Life on the Summit: Getting out of the kitchen, but not the heat
Summit Daily News writer Cindy Bargell hit the proverbial nail on the head recently when she wrote about the long — and continuing — winter stretching well into spring here on The Summit.
Many Summiteers, who fled to warmer climes, came back to find the snow and chill still here. Others are packing their bags and traveling to lower elevations with higher temps, hoping to escape winter’s hold.
Local Facebook weather guy Danny “Amos” Moroz is promising warmer temps here, maybe into the 60s by early next week. That sounds terrific.
Spike! and Miss Mary were among those traveling, this time to Lake Havasu City, Ariz., for a working vacation to join Breckenridge Mountain Art Festivals owners Mark Beling and Judith Pollock to observe the jurying process for this summer’s three shows.
Lake Havasu, a man-made body of water on the Colorado River, is about six times larger than our Dillon Reservoir. The late chainsaw magnate Robert McCulloch developed Havasu and Colorado’s Pueblo West back in the ’60s.
While we were there Havasu was hosting “Desert Storm,” a huge boating event with high-powered vessels on display downtown and later roaring up and down the lake.
Havasu, a city of 56,000, is also popular with the hot-rod car crowd, ATV and motorcycle riders, and golfers. Temps there were already in the 80s and 90s, with occasional blips above the century mark.
While downtown for the boat show, we ran into Frisco property owner Ginger Sundin and husband Mark Yates. Locals will recall Ginger was married to Eric Sundin, a popular locksmith here, who passed away in 2008. Ginger still owns the building at the corner of Main and First, home to The Barnyard and High Country Custom Impressions.
A glass artist and accomplished waterskier, Ginger now has a pontoon boat slipped at a local marina. She’s just as bubbly as ever.
After Eric’s passing, the Sundin family joined in the ongoing building of one-third-scale replicas of famous U.S. lighthouses.
“There are 22 one-third-scale replicas of famous East and West Coast lighthouses that dot the shores of the 40-mile reservoir of Lake Havasu along the Colorado River. These are actual functioning navigational aids built to the specifications of the original famous lighthouses,” reports Havasu Living magazine.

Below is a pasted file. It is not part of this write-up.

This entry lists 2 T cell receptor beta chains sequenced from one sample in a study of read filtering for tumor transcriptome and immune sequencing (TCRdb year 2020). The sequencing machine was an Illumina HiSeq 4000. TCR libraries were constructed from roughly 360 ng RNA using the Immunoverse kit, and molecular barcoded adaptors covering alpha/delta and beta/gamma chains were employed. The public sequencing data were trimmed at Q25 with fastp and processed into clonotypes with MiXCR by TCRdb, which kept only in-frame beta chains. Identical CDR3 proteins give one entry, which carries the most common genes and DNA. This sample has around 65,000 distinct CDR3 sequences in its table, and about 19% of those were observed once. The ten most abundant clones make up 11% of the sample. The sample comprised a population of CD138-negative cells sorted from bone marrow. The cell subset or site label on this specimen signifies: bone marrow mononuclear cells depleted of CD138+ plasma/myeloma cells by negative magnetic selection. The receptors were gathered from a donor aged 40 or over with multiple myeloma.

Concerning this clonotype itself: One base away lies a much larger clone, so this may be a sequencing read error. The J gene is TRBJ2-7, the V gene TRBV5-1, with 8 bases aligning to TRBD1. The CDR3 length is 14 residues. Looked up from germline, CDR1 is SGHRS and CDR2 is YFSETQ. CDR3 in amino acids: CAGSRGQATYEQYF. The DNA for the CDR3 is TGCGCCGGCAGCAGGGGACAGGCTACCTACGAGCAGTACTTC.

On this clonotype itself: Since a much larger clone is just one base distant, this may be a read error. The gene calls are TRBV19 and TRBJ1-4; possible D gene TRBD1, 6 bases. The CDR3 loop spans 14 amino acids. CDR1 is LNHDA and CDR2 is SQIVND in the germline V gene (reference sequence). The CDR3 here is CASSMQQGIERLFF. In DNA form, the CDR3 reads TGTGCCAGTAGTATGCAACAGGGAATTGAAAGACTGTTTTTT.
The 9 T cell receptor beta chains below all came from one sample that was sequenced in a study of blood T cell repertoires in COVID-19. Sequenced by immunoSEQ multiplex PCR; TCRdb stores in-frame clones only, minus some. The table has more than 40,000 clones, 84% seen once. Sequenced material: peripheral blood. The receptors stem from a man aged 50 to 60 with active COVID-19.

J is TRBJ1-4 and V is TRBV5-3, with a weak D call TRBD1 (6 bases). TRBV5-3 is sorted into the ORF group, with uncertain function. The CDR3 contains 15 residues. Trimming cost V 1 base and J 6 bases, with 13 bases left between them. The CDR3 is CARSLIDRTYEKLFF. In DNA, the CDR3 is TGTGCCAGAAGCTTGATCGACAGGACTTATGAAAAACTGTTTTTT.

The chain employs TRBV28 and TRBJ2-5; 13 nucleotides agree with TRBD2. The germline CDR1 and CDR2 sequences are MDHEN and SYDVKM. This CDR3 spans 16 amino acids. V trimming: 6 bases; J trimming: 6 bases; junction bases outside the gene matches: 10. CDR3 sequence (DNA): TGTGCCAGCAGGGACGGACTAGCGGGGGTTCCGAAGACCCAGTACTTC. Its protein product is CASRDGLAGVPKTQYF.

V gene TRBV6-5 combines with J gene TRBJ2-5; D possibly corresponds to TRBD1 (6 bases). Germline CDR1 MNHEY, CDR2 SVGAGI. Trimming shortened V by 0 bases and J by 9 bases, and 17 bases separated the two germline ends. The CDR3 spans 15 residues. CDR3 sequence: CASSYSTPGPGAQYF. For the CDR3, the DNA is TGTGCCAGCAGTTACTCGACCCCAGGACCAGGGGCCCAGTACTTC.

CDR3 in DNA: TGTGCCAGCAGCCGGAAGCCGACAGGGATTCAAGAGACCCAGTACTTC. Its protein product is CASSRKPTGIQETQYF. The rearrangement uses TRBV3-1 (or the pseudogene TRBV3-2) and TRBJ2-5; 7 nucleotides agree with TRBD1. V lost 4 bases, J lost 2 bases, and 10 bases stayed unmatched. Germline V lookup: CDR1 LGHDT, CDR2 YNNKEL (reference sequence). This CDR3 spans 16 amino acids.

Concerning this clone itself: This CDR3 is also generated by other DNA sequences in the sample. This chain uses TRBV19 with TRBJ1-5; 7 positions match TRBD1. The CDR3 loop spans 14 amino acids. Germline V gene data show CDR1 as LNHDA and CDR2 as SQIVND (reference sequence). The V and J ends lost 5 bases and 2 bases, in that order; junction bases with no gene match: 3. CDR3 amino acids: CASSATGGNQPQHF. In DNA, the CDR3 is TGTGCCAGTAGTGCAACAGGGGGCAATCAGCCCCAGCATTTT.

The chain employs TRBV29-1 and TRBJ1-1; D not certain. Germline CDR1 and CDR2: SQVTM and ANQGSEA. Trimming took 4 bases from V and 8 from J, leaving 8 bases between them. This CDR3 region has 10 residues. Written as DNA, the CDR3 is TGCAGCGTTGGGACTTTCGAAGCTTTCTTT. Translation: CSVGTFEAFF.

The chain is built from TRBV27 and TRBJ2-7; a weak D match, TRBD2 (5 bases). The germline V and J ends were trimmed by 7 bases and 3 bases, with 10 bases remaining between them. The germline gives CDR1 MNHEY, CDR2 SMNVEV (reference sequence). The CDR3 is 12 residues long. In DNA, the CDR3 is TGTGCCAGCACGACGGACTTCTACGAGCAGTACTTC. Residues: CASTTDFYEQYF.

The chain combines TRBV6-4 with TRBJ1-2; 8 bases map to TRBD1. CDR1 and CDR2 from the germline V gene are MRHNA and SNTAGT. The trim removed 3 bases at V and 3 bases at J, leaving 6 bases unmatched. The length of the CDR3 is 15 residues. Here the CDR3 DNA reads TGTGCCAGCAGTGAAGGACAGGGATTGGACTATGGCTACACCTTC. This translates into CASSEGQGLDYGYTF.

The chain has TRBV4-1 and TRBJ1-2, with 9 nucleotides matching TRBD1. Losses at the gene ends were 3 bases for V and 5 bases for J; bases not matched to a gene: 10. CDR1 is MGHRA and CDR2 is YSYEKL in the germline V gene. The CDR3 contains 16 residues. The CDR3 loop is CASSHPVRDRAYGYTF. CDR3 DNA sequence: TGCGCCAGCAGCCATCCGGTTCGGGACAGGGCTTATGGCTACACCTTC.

Eric’s replica is based on the White Shoal Lighthouse, built in 1910 on northern shore of Lake Michigan, about 20 miles west of the Mackinac Bridge. It’s visible only from a boat and is located on the 15th green of the Island Golf Course; it was dedicated on Nov. 2, 2008, and flashes red 60 times per minute.
Tuscato ended its long run on Old Main Street Frisco on Wednesday night with hundreds of bar and Italian food fans showing up to salute owner Bobby Kato.
On hand for the party was building owner Rob Philippe, who bought the old A-1 Gas and Diesel service station from Edith Giberson Chamberlain about 34 years ago to build a restaurant owned by Bobby’s F&B mentors John Tuso and Susie Magrino. It was known as Charity’s.
Coming soon to the Tuscato (Tuso-Kato) space — following a major remodel — will be Jonny Greco, well-known for his just-shuttered pizza place and nightclub, Jonny G’s, in the Frisco Mall. Jonny will open Greco’s, a pub with patio featuring pizza and pasta, continuing the great food traditions at that sunny location, Rob explains.
The change means Bobby gets to spend more time as owner of the Frisco Bay Marina Island Grill operation and co-owner at the Incline Club at Copper Mountain Resort — and with wife Stephanie and daughter Sara. And Jonny, the gee-whiz kid, gets to work even harder.
Miles F. Porter IV, nicknamed “Spike,” is a local since 1982. He and wife Mary E. Staby owned newspapers here for 20 years. Email your social info to email@example.com
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